As a non-denominational family, we enjoy the secular aspects of many of the Christian holidays, times for family and creating traditions, especially when children are involved, without placing any emphasis on the day's origin.  I preface this post with this because I think it's important to distinguish the difference between our actions and the true holiday itself, and hypocrisy leaves a bitter taste on my tongue.  At the risk of offending people, I liken those individuals who claim to be a particular religion but don't believe the basic tenets to celebrating St. Patrick's Day and wearing green when you haven't got an Irish bone in your body - drives me nuts...  I don't claim to be any religion, but find beauty and joy in some aspects of each one, appreciating parts of all.  Oops, here I go, starting on the religion stuff...backing down quickly now...

That being said (clearly, I hope), I recall fondly the Easter mornings of my childhood, from the basket filled with green plastic "grass," a chocolate bunny poking his delicious ears through the top, to the hunt for carefully dyed eggs, hidden cleverly throughout the house by my mother (the spider plant in the dining room was always a sure-thing).  A stuffed toy bunny was always part of the annual ritual as well, and I managed to gather quite a herd residing on my bed over the years.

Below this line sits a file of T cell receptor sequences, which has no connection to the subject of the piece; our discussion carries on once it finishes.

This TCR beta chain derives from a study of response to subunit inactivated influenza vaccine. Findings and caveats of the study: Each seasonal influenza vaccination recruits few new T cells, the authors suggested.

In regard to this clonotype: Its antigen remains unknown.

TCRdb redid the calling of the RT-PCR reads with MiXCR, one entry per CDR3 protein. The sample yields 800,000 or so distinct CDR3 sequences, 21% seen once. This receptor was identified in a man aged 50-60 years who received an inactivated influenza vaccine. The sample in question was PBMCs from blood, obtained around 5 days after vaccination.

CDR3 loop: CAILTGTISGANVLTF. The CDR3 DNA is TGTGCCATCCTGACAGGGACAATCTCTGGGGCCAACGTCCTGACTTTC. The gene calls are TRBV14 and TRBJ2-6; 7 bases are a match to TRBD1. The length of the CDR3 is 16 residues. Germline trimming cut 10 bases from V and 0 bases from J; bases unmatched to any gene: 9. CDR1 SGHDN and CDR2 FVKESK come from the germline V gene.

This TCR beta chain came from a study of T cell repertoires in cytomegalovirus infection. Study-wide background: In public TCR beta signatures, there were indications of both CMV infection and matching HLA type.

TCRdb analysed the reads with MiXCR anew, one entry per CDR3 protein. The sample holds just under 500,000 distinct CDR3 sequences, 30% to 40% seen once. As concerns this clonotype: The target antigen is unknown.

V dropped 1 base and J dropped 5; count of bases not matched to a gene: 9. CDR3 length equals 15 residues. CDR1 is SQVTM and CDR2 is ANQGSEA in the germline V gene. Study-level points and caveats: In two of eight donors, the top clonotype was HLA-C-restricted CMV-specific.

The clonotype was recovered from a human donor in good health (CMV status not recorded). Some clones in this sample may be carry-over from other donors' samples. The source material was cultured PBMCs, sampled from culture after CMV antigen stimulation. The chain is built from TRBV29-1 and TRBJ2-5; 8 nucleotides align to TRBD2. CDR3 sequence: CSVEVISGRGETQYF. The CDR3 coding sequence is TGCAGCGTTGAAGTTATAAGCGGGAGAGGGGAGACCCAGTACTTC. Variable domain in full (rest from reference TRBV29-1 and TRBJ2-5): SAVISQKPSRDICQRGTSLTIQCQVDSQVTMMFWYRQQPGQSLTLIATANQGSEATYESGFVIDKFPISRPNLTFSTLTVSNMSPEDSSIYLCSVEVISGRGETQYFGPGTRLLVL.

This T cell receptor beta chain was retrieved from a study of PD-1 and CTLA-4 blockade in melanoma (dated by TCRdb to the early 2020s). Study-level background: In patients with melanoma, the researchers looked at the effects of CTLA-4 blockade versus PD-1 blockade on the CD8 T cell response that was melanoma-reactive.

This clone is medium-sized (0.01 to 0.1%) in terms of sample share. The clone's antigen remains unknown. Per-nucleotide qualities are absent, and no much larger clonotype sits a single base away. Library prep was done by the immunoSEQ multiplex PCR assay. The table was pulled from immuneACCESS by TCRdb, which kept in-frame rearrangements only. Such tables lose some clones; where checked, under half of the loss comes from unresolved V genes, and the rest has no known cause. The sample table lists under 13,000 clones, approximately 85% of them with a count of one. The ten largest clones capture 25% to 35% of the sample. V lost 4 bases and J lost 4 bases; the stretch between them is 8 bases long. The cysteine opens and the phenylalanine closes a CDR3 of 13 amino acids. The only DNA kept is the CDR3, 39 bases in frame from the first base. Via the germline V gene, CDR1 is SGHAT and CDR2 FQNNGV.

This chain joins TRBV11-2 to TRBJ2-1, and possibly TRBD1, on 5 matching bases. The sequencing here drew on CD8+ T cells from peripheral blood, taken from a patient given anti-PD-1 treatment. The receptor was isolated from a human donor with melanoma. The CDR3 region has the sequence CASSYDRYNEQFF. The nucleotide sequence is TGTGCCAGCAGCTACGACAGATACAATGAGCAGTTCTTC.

I've been looking forward to dyeing Easter eggs with Samantha for some time now, but haven't yet felt she was ready to handle the responsibility (Read:  adhere to my mess-free, anal-retentive, control-freak tendencies).  This year she was all set, and quite excited to give it a go. 

I love letting her think she's in control.  She loves it, too.  

But I think my strict demands that she not violently shake the cups and spill the lovely color all over the counter turned her off and her excitement quickly waned. Peppa Pig and Max & Ruby were calling once again from the living room, leaving me to finish the job alone.

Perfect in their imperfections.  Simple.  There will be many more years to get creative.

My call of, "Come see the finished eggs!" brought her running back to ooh and ah.  

And I managed to con her back to work. 

Sadly, there is an unfortunate result when a certain someone doesn't listen.  While wrinkles with age are said to add character, an extra crack (or a dozen) does no such thing.